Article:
I have many grievances about our current press biases, as many Americans do, but it does make you grateful for our Bill of Rights. The press (and the American people) are responsible for keeping our government in check.
Why did the invasion of Poland start WWII?
Obviously, you can’t sum it up in a few paragraphs. But, I wanted to highlight a few of the interesting things that I learned.
Prior to the start of the war, there was a port city, the free city of Gdańsk, an independent organization moderated by the League of Nations. What, it wasn’t part of a country? You are correct – it was an independent city located strategically at the mouth of the river (Vistula) that runs through Warsaw and Krakow on its way to the Baltic Sea.
In the early 1930s, Germany took advantage of this position by taking over a few polish-run businesses (example: the post office) by force. Eventually, they took over the whole city. So now, you have a free Poland with a German-occupied spot in the north east of their country. Nazi demands increased (i.e. free passage for trade throughout the city) and German-Polish relations rapidly deteriorated.
After Hitler signed a non-aggression agreement with Stalin, Germany invaded Poland in September 1939. England and France were allies with Poland and could no longer turn their heads --- so, it begins.
What was the invasion like?
It was a two month hard-fought battle by the Poles, but the Germans just had more firepower and technology. The museum talked about how horrific it was for the Poles to be fighting for their freedom (once again) and having to put down their arms. Hopeless.
The government ended up fleeing to France and the Polish armies continued to attack at all fronts of the war throughout the upcoming decade.
Stalin also saw this as opportunity to claim part of the eastern Poland region. So, he pushed his armies into the east – claiming the territory for Russia. New communist occupiers that deeply influences Poland to this very day. Hopeless.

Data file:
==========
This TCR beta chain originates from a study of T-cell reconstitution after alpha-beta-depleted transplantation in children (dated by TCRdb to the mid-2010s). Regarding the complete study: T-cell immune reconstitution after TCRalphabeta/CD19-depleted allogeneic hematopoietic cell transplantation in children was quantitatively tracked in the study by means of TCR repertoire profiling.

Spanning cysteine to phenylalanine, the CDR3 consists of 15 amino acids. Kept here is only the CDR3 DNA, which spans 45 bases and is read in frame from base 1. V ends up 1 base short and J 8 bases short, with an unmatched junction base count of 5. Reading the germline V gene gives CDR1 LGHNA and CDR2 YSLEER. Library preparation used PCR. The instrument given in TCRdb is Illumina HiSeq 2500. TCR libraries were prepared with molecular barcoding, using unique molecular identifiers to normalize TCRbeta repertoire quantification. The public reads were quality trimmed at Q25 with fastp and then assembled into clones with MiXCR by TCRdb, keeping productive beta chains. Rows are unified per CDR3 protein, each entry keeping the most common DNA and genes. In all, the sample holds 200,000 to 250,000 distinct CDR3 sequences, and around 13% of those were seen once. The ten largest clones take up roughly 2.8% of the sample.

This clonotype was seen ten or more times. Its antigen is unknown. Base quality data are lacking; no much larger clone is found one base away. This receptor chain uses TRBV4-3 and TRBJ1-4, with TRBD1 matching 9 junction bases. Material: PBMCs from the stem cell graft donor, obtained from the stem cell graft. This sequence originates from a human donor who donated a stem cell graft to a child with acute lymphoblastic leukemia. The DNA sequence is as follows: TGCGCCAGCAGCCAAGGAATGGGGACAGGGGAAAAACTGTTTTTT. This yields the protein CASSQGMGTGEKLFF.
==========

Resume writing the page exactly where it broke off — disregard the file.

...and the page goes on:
What was it like for the people?
The citizens suffered so much. As the majority of Europe can attest, Hitler took all rules of war off the table. He bombed the people – innocent children, mothers and fathers.
There was one American Journalist who went into Warsaw during a month long bombing streak every day to witness the siege of Warsaw. Things he witnessed: People picking potatoes even though machine gun fire was going ahead. Knowing if they didn’t – they’d starve. A maternity ward hiding newly born kids in bomb shelters. Can you imagine giving birth to someone and this was the world you brought them to? Not knowing if you could feed them. Not truly being able to protect them from anything?
The Polish people became slaves, pawns in Germany’s game. Over 20,000 people died working in labor camps set up over the country. This was precisely according to Hitler's plan. The following are a few of the quotes found in the museum.
What was it like for the Jewish people in Poland?
Prior to the war, the Polish people had a strong population of Jewish people. They were merchants, lawyers, doctors. They were neighbors and friends to the Poles.